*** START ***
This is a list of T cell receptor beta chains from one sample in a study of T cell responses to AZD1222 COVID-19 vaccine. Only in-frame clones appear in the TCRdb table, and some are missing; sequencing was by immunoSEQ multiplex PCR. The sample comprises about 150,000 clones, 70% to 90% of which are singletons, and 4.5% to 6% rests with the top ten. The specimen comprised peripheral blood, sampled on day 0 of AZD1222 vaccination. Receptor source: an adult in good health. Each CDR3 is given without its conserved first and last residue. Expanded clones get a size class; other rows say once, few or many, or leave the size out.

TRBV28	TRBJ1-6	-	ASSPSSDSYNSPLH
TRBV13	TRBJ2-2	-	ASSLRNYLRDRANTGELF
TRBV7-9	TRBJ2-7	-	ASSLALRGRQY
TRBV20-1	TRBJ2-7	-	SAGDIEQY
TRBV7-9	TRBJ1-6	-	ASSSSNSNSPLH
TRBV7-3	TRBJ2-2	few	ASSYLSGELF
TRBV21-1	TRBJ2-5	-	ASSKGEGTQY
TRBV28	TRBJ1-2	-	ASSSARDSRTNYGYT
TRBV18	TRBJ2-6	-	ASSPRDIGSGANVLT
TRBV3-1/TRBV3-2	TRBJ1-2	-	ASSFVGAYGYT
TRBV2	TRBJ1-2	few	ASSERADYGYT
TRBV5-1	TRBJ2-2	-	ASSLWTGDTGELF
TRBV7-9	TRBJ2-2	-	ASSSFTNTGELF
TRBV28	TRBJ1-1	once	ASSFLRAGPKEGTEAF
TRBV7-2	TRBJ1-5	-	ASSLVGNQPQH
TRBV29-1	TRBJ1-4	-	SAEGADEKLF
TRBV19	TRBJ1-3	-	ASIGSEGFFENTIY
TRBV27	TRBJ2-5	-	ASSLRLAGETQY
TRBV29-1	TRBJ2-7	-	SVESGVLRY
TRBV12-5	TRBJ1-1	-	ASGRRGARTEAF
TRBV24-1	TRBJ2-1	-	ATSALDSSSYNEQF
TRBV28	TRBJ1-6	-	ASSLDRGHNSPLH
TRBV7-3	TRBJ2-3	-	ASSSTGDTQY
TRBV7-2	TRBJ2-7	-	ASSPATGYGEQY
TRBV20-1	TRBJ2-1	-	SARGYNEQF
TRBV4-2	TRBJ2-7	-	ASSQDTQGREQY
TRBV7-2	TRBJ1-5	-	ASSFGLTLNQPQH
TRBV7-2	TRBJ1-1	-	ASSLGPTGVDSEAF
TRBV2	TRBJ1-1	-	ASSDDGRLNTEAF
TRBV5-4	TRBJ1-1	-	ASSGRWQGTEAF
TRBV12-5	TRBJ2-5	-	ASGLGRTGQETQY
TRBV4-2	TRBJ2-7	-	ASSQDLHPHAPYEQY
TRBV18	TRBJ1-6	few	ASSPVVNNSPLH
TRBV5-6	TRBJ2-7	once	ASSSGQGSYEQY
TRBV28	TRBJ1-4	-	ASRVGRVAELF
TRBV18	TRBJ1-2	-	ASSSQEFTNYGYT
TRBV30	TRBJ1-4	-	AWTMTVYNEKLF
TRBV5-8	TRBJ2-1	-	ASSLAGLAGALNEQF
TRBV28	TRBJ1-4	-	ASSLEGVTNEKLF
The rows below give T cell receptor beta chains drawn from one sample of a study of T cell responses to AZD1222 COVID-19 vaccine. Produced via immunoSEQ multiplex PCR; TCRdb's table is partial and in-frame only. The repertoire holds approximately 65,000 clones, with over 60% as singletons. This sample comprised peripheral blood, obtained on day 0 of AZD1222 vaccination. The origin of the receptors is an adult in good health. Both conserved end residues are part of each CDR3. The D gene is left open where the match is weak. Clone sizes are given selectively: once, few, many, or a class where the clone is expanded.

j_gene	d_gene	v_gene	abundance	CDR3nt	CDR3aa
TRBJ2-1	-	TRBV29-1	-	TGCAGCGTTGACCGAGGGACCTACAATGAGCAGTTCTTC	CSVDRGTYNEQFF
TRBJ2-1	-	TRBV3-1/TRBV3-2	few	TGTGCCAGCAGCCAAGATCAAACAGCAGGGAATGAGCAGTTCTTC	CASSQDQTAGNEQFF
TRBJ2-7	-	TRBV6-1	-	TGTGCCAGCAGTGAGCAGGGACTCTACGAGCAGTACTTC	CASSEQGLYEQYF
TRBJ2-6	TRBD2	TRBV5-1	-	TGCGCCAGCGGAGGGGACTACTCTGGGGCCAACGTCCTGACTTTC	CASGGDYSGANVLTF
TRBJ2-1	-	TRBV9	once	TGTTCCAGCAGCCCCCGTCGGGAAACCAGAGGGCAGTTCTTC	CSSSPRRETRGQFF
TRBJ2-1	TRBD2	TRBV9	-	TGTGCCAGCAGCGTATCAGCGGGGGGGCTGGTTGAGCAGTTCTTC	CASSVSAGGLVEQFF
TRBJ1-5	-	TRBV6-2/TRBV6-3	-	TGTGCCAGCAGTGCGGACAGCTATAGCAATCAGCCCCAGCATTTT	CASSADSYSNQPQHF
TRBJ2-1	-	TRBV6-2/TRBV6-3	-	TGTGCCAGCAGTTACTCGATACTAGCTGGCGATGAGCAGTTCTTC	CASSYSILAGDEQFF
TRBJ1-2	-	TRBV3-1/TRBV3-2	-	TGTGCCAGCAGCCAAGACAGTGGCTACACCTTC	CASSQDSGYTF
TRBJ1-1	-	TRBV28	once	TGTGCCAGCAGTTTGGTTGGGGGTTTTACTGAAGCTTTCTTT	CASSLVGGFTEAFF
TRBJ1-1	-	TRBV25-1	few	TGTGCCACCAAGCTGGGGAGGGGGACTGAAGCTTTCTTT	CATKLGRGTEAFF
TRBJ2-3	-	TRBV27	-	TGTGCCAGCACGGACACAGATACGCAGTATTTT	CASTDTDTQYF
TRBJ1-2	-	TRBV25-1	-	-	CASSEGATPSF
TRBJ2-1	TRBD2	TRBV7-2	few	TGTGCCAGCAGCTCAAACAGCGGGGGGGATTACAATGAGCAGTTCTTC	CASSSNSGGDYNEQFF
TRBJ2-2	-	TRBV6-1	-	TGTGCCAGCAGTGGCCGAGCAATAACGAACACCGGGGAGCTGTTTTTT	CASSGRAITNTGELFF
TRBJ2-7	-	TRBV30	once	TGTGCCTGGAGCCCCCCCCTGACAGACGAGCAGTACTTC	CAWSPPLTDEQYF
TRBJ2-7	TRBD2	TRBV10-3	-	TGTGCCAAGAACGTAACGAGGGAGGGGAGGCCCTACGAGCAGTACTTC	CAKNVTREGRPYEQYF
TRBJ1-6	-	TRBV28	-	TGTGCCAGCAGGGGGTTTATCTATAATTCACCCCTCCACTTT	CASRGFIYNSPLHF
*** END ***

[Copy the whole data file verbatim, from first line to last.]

This is a list of T cell receptor beta chains from one sample in a study of T cell responses to AZD1222 COVID-19 vaccine. Only in-frame clones appear in the TCRdb table, and some are missing; sequencing was by immunoSEQ multiplex PCR. The sample comprises about 150,000 clones, 70% to 90% of which are singletons, and 4.5% to 6% rests with the top ten. The specimen comprised peripheral blood, sampled on day 0 of AZD1222 vaccination. Receptor source: an adult in good health. Each CDR3 is given without its conserved first and last residue. Expanded clones get a size class; other rows say once, few or many, or leave the size out.

TRBV28	TRBJ1-6	-	ASSPSSDSYNSPLH
TRBV13	TRBJ2-2	-	ASSLRNYLRDRANTGELF
TRBV7-9	TRBJ2-7	-	ASSLALRGRQY
TRBV20-1	TRBJ2-7	-	SAGDIEQY
TRBV7-9	TRBJ1-6	-	ASSSSNSNSPLH
TRBV7-3	TRBJ2-2	few	ASSYLSGELF
TRBV21-1	TRBJ2-5	-	ASSKGEGTQY
TRBV28	TRBJ1-2	-	ASSSARDSRTNYGYT
TRBV18	TRBJ2-6	-	ASSPRDIGSGANVLT
TRBV3-1/TRBV3-2	TRBJ1-2	-	ASSFVGAYGYT
TRBV2	TRBJ1-2	few	ASSERADYGYT
TRBV5-1	TRBJ2-2	-	ASSLWTGDTGELF
TRBV7-9	TRBJ2-2	-	ASSSFTNTGELF
TRBV28	TRBJ1-1	once	ASSFLRAGPKEGTEAF
TRBV7-2	TRBJ1-5	-	ASSLVGNQPQH
TRBV29-1	TRBJ1-4	-	SAEGADEKLF
TRBV19	TRBJ1-3	-	ASIGSEGFFENTIY
TRBV27	TRBJ2-5	-	ASSLRLAGETQY
TRBV29-1	TRBJ2-7	-	SVESGVLRY
TRBV12-5	TRBJ1-1	-	ASGRRGARTEAF
TRBV24-1	TRBJ2-1	-	ATSALDSSSYNEQF
TRBV28	TRBJ1-6	-	ASSLDRGHNSPLH
TRBV7-3	TRBJ2-3	-	ASSSTGDTQY
TRBV7-2	TRBJ2-7	-	ASSPATGYGEQY
TRBV20-1	TRBJ2-1	-	SARGYNEQF
TRBV4-2	TRBJ2-7	-	ASSQDTQGREQY
TRBV7-2	TRBJ1-5	-	ASSFGLTLNQPQH
TRBV7-2	TRBJ1-1	-	ASSLGPTGVDSEAF
TRBV2	TRBJ1-1	-	ASSDDGRLNTEAF
TRBV5-4	TRBJ1-1	-	ASSGRWQGTEAF
TRBV12-5	TRBJ2-5	-	ASGLGRTGQETQY
TRBV4-2	TRBJ2-7	-	ASSQDLHPHAPYEQY
TRBV18	TRBJ1-6	few	ASSPVVNNSPLH
TRBV5-6	TRBJ2-7	once	ASSSGQGSYEQY
TRBV28	TRBJ1-4	-	ASRVGRVAELF
TRBV18	TRBJ1-2	-	ASSSQEFTNYGYT
TRBV30	TRBJ1-4	-	AWTMTVYNEKLF
TRBV5-8	TRBJ2-1	-	ASSLAGLAGALNEQF
TRBV28	TRBJ1-4	-	ASSLEGVTNEKLF
The rows below give T cell receptor beta chains drawn from one sample of a study of T cell responses to AZD1222 COVID-19 vaccine. Produced via immunoSEQ multiplex PCR; TCRdb's table is partial and in-frame only. The repertoire holds approximately 65,000 clones, with over 60% as singletons. This sample comprised peripheral blood, obtained on day 0 of AZD1222 vaccination. The origin of the receptors is an adult in good health. Both conserved end residues are part of each CDR3. The D gene is left open where the match is weak. Clone sizes are given selectively: once, few, many, or a class where the clone is expanded.

j_gene	d_gene	v_gene	abundance	CDR3nt	CDR3aa
TRBJ2-1	-	TRBV29-1	-	TGCAGCGTTGACCGAGGGACCTACAATGAGCAGTTCTTC	CSVDRGTYNEQFF
TRBJ2-1	-	TRBV3-1/TRBV3-2	few	TGTGCCAGCAGCCAAGATCAAACAGCAGGGAATGAGCAGTTCTTC	CASSQDQTAGNEQFF
TRBJ2-7	-	TRBV6-1	-	TGTGCCAGCAGTGAGCAGGGACTCTACGAGCAGTACTTC	CASSEQGLYEQYF
TRBJ2-6	TRBD2	TRBV5-1	-	TGCGCCAGCGGAGGGGACTACTCTGGGGCCAACGTCCTGACTTTC	CASGGDYSGANVLTF
TRBJ2-1	-	TRBV9	once	TGTTCCAGCAGCCCCCGTCGGGAAACCAGAGGGCAGTTCTTC	CSSSPRRETRGQFF
TRBJ2-1	TRBD2	TRBV9	-	TGTGCCAGCAGCGTATCAGCGGGGGGGCTGGTTGAGCAGTTCTTC	CASSVSAGGLVEQFF
TRBJ1-5	-	TRBV6-2/TRBV6-3	-	TGTGCCAGCAGTGCGGACAGCTATAGCAATCAGCCCCAGCATTTT	CASSADSYSNQPQHF
TRBJ2-1	-	TRBV6-2/TRBV6-3	-	TGTGCCAGCAGTTACTCGATACTAGCTGGCGATGAGCAGTTCTTC	CASSYSILAGDEQFF
TRBJ1-2	-	TRBV3-1/TRBV3-2	-	TGTGCCAGCAGCCAAGACAGTGGCTACACCTTC	CASSQDSGYTF
TRBJ1-1	-	TRBV28	once	TGTGCCAGCAGTTTGGTTGGGGGTTTTACTGAAGCTTTCTTT	CASSLVGGFTEAFF
TRBJ1-1	-	TRBV25-1	few	TGTGCCACCAAGCTGGGGAGGGGGACTGAAGCTTTCTTT	CATKLGRGTEAFF
TRBJ2-3	-	TRBV27	-	TGTGCCAGCACGGACACAGATACGCAGTATTTT	CASTDTDTQYF
TRBJ1-2	-	TRBV25-1	-	-	CASSEGATPSF
TRBJ2-1	TRBD2	TRBV7-2	few	TGTGCCAGCAGCTCAAACAGCGGGGGGGATTACAATGAGCAGTTCTTC	CASSSNSGGDYNEQFF
TRBJ2-2	-	TRBV6-1	-	TGTGCCAGCAGTGGCCGAGCAATAACGAACACCGGGGAGCTGTTTTTT	CASSGRAITNTGELFF
TRBJ2-7	-	TRBV30	once	TGTGCCTGGAGCCCCCCCCTGACAGACGAGCAGTACTTC	CAWSPPLTDEQYF
TRBJ2-7	TRBD2	TRBV10-3	-	TGTGCCAAGAACGTAACGAGGGAGGGGAGGCCCTACGAGCAGTACTTC	CAKNVTREGRPYEQYF
TRBJ1-6	-	TRBV28	-	TGTGCCAGCAGGGGGTTTATCTATAATTCACCCCTCCACTTT	CASRGFIYNSPLHF